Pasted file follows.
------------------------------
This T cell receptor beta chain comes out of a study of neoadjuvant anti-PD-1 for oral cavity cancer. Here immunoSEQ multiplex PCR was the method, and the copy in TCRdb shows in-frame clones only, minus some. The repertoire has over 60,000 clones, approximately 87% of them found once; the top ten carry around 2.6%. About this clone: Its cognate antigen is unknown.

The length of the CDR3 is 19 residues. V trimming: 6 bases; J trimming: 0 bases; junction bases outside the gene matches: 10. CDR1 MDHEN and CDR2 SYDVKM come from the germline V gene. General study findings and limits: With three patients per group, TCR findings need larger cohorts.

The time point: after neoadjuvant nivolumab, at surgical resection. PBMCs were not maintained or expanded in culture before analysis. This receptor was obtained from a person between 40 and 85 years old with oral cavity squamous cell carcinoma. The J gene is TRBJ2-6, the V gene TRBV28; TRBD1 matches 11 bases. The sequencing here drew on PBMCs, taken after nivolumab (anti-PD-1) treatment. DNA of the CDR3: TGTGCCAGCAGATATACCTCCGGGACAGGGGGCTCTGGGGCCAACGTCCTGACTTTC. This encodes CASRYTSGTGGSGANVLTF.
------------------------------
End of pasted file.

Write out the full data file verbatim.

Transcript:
This T cell receptor beta chain comes out of a study of neoadjuvant anti-PD-1 for oral cavity cancer. Here immunoSEQ multiplex PCR was the method, and the copy in TCRdb shows in-frame clones only, minus some. The repertoire has over 60,000 clones, approximately 87% of them found once; the top ten carry around 2.6%. About this clone: Its cognate antigen is unknown.

The length of the CDR3 is 19 residues. V trimming: 6 bases; J trimming: 0 bases; junction bases outside the gene matches: 10. CDR1 MDHEN and CDR2 SYDVKM come from the germline V gene. General study findings and limits: With three patients per group, TCR findings need larger cohorts.

The time point: after neoadjuvant nivolumab, at surgical resection. PBMCs were not maintained or expanded in culture before analysis. This receptor was obtained from a person between 40 and 85 years old with oral cavity squamous cell carcinoma. The J gene is TRBJ2-6, the V gene TRBV28; TRBD1 matches 11 bases. The sequencing here drew on PBMCs, taken after nivolumab (anti-PD-1) treatment. DNA of the CDR3: TGTGCCAGCAGATATACCTCCGGGACAGGGGGCTCTGGGGCCAACGTCCTGACTTTC. This encodes CASRYTSGTGGSGANVLTF.